Romantic Rings (Film Thoughts: Tolkien)

Tolkien-Movie-Poster-600x640I have never been a big fan of fantasy, and I have never read any of J R Tolkien’s books. Even the Lord of The Ring movies have eluded me. So why was I very interested in seeing ‘Tolkien?’  Because it stars Nicholas Hoult, who is one of my favorite young actors. I know this movie wasn’t getting raves, and I truly wasn’t expecting much. And maybe because my expectations are low, I found myself really enjoying it, and I even shed a tear or two in the end. Maybe because I don’t know much about Tolkien’s work and life that I did, though. This film covers his ‘early’ years, before he wrote his first Hobbitt novel. So I approached this as just a story about a young man trying to find his voice, exploring friendships, and falling in love. Director Dome Karukoski doesn’t focus on one thing – it’s part love story, part biography, part war drama – but that didn’t bother me. Maybe because I was enamored with Hoult, who gives a real credible performance. And he has great chemistry with Lily Collins, who plays Edith Bratt, his love interest. When the story goes focuses on their love affairs, it perks up. I could watch the two of them discuss languages, or Wagner, for instance. And for me, I like that the film gives a glimpse of how his imagination spurred the beginnings of the novel, although I understand why it may not be enough for people who a re fans of his literary work. There are a lot of uneven work nowadays, and this may classify as one, but I think it is a worthwhile watch.

The Age of Innocence (Film Thoughts: the Favourite)

FAVWhatever you think of Yorgos Lanthimos’ films, they certainly are very interesting and they make you pay attention. His latest film, ‘The Favourite’ is certainly both. There is a dangerously deranged quality to the film that is hilarious and makes the actors rise to levels you didn’t think they were capable of. There is some great acting here, starting with Olivilia Coleman who plays a frail queen who mostly leaves her decision making to her trusted Sarah (Rachel Weisz) In comes Abigail (Emma Stone) and we see a lose of a balance in the power structure. And then some. And then mayhem ensues. At first, I thought it was kind of bad that there is no one to root for, until you realize that these people exist in a Lanthimos world that they are all crazed evil – you just go along for the ride and check morality at the door. There is delicious fun when Sarah spars with Robert Harley, played by Nicholas Hoult (he has never been better here)  and there is delicious fun when Abigail tries to weasle her way in the Queen’s circle. There’s a lot going on but it it never feels crowded, and when you get to he cynical finale, you even root for everyone as you root for no one. The title is prophetic – ‘The Favourite’ will end up as one of my favorite films of the year.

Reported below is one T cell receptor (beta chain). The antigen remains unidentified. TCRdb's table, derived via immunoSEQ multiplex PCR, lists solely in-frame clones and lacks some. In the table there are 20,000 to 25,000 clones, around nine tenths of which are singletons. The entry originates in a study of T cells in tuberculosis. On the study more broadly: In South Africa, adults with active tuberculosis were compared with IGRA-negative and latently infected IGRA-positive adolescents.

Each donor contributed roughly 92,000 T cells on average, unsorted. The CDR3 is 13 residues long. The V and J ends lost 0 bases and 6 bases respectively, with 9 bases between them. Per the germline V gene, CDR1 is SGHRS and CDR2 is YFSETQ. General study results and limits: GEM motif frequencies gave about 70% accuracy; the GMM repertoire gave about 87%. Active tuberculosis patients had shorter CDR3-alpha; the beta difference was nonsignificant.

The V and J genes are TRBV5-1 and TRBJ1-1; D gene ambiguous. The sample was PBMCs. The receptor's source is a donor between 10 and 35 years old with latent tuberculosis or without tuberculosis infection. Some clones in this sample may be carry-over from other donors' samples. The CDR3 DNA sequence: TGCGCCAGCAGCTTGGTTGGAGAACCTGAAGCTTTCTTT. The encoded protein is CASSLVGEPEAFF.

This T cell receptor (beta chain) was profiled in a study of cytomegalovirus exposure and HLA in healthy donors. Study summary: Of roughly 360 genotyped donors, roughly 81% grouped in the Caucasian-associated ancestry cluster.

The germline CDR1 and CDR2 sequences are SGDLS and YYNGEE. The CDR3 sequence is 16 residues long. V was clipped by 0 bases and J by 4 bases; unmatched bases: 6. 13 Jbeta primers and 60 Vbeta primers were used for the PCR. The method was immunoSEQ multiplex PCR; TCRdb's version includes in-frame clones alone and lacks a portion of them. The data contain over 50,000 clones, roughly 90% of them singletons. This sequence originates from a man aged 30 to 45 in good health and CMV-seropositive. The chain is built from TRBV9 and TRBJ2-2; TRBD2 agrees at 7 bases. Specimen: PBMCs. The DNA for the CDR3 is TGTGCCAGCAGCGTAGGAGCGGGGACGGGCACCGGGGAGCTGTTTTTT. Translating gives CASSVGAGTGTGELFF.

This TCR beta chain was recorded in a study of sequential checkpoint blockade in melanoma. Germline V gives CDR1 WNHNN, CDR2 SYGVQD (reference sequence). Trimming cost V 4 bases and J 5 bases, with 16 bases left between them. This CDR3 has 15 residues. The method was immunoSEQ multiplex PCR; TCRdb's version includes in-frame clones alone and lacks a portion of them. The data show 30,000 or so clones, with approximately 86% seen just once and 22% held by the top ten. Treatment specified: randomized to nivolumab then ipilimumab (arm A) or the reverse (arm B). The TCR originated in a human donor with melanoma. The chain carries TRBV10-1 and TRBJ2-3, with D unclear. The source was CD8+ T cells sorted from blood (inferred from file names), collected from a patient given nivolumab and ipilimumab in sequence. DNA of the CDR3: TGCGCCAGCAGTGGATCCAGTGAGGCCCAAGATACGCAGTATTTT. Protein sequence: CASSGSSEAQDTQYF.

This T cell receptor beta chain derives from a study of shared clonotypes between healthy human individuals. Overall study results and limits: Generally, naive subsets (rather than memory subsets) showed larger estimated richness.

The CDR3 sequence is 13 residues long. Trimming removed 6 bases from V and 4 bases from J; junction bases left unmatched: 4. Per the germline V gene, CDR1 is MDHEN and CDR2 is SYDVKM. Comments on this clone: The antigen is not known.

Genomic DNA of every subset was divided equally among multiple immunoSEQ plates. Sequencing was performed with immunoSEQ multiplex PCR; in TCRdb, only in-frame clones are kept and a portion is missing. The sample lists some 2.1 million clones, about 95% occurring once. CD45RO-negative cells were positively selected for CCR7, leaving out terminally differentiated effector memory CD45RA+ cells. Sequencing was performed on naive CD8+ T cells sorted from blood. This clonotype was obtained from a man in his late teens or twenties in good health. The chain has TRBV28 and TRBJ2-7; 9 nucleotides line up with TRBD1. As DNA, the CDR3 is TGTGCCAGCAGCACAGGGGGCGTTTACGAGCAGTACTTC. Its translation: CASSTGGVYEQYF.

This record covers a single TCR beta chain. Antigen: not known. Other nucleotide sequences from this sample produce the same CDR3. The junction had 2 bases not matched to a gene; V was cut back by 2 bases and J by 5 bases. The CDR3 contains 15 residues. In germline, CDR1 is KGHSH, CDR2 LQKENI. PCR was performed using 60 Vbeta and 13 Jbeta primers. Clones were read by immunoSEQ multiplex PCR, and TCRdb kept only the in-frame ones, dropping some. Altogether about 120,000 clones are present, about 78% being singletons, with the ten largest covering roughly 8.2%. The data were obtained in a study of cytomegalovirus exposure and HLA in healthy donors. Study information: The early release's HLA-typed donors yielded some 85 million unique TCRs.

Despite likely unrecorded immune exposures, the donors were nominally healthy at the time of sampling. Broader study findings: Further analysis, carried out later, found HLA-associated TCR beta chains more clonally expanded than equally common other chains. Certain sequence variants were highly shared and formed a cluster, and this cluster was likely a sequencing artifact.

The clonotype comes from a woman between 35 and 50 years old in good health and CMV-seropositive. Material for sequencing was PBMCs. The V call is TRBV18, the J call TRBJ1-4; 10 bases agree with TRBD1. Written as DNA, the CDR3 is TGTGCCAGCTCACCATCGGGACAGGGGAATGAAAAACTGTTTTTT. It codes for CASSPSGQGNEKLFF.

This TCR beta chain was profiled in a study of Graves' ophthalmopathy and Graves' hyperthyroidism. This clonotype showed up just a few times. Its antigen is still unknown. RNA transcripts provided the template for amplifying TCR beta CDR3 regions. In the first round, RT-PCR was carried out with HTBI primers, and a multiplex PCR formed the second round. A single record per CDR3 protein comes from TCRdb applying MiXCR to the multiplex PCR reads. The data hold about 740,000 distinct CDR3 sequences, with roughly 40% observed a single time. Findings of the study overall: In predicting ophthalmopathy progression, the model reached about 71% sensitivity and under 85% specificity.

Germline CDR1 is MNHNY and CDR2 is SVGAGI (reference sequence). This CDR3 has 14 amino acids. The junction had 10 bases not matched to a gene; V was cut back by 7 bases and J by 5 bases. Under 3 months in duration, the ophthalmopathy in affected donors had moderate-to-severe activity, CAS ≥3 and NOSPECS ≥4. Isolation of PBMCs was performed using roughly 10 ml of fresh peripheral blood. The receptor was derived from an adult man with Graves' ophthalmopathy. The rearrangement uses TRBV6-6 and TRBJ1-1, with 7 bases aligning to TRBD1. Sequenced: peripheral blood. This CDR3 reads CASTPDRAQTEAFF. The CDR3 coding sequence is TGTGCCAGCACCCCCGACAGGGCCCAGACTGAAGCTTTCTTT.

The Newness Of You (Movie Thoughts: Newness)

1200x630bbThere were a couple of things that excited me about this movie. First of all, it is directed by Drake Doremus, whose last movie, ‘Like Crazy,’ I loved. (He even dedicates this movie ‘For Anton,’ presumably because he starred in that movie) Second, this stars Nicholas Hoult, who is one of my favorite young actors working today. And, this film has been dubbed as the ‘Tindr movie,’ because the whole premise is about a couple who meets on a similar dating app (It’s called Winx in the film) and how that affects and changes dating and relationships in this day and age.

The answer is that, of course, it is a different world out there and at the same time the core values of what we want from a relationship really define how successful it will be. I thought this was a very interesting film, and what it has to say really depends on how you view relationships. It is anchored by realistic performances by Hoult and Laia Costa. But it goes on a bit too long, and at times the film feels like friends of yours who can never decide about their relationships, and the constant are-they-on or are-they-off tugs feel tiresome after a while. But, like it or not, this film shows how the world is today, and explores how we find love and how we keep them.